WASHINGTON, Nov. 29 /PRNewswire-USNewswire/ -- As part of its HIV Testing Campaign, Test for Life announced today media availability for leading experts on HIV/AIDS issues including HIV screening, trailblazing legislation and the growing impact among minorities and women.
In September 2006, Centers for Disease Control and Prevention (CDC) released revised recommendations for HIV screening that called for voluntary opt-out screening to be included as part of routine medical care for all persons aged 13 to 64. Across the country people living with HIV are diagnosed too late in the course of their illness, and routine screening can lead to earlier diagnosis of HIV-infected individuals. Prompt diagnosis improves survival, allows people to know their status and helps those living with HIV begin proper care and treatment earlier in the course of the disease, when the treatment has a better chance of being effective.
California is one state leading the way in the battle against HIV. Recently the California State Legislature passed AB 682, a bill that will make HIV screening a part of routine medical care. This landmark action has made California one of the first states to take major steps towards routine screening for HIV.
The following experts are available for interviews to discuss topics regarding HIV/AIDS and efforts to improve prevention, early diagnosis and treatment of the disease in the United States:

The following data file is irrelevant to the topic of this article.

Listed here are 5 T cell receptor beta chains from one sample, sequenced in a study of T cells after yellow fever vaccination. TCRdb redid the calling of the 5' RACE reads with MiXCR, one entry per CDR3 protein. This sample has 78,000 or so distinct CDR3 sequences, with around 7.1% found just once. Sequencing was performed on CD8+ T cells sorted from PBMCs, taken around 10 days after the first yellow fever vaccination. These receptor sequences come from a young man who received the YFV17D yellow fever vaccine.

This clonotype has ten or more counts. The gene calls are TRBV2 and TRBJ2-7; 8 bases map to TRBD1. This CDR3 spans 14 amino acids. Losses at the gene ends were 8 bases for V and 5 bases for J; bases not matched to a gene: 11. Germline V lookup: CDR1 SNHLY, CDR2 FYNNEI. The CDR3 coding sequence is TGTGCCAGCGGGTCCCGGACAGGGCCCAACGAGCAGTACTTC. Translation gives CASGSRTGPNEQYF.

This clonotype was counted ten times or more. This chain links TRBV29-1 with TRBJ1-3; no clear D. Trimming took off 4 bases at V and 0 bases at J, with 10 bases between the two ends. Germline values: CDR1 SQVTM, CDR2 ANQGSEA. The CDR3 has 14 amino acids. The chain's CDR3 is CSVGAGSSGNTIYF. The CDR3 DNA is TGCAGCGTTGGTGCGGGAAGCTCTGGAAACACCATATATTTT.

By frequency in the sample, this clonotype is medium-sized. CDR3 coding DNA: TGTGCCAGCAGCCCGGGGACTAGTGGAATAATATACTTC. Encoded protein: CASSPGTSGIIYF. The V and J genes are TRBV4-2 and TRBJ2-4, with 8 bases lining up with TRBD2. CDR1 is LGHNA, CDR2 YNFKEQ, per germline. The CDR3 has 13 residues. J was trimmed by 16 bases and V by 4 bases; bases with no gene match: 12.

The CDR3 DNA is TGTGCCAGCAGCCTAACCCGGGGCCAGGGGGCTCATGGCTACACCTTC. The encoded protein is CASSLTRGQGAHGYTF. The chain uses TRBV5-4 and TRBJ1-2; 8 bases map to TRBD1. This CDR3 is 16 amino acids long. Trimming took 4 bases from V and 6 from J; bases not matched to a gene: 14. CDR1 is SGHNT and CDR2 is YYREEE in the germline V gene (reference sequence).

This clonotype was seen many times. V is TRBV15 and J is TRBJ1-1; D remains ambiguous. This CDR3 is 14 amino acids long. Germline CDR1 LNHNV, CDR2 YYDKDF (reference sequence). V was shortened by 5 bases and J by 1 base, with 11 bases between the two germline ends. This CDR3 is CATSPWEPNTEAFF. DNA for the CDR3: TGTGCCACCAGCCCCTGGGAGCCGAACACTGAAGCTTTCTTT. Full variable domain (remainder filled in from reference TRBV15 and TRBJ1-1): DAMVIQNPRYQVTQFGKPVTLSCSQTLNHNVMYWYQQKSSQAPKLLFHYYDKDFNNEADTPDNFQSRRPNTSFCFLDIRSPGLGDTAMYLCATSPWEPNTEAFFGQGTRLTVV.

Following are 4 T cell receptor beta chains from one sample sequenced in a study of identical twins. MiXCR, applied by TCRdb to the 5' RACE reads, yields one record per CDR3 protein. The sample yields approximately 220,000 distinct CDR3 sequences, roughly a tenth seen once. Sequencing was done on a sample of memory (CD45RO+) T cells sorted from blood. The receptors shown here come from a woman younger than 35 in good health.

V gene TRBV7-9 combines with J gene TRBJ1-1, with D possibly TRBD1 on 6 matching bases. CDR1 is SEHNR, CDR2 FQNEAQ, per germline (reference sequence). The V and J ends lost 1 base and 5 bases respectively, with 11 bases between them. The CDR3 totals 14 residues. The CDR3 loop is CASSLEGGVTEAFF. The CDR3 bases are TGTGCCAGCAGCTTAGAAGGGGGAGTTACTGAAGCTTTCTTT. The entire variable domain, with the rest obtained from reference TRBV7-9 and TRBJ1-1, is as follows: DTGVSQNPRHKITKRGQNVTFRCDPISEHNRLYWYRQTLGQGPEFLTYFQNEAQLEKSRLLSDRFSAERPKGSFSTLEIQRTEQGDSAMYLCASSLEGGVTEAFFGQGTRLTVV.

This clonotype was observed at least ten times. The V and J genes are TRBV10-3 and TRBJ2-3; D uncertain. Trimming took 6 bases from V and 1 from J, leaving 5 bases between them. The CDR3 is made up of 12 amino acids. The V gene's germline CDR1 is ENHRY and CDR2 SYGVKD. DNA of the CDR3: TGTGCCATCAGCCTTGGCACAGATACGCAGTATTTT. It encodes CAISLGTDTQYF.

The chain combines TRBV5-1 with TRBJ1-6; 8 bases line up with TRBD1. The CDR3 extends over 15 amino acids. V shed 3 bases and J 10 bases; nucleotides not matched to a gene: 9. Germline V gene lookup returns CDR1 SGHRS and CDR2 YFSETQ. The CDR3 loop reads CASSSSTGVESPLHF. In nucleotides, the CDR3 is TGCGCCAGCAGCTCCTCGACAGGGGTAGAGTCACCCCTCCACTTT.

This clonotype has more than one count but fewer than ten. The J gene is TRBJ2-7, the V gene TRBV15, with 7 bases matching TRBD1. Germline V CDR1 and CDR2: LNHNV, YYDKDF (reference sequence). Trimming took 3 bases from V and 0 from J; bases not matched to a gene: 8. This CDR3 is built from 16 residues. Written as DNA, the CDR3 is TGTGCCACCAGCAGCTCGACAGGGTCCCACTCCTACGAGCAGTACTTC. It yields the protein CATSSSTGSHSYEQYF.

Dr. Richard Frankenstein, President of the California Medical Association:
The California Medical Association is the nation's most influential state medical association. Dr. Frankenstein, 58, is a specialist in pulmonary medicine and has practiced in Garden Grove, California since 1980.
Dennis deLeon, President of the Latino Commission on AIDS and Living with AIDS:
In September 1994, Mr. deLeon was selected to become President of the Latino Commission on AIDS, a service and advocacy program addressing HIV/AIDS in the Latino community. In this capacity he heads a broad based community effort to respond to the needs of Latinos infected and affected with HIV. Under his leadership the Commission has developed a national clearinghouse for AIDS treatment information in Spanish, a network of religious leaders offering HIV prevention programs in Spanish-speaking congregations, technical services that address the needs of Latino community based organizations. He has also been instrumental in the Commission's efforts to form AIDS Leadership Committees to mobilize the gay Latino community, immigrants with HIV, women with HIV, New York State inmates with AIDS and several other groups in educating the Latino community on a range of AIDS issues.
Test for Life began in 2006 as an educational campaign of the National Minority Quality Forum, designed to raise awareness of the importance of routine HIV screening in preventing the spread of HIV/AIDS. CDC's Revised Recommendations for HIV Testing are essential to improving early diagnosis of HIV and linking patients to early care and treatment of the disease. To learn more about Test for Life, please visit our Web site: http://www.testforlife.org.
|SOURCE Test for Life|
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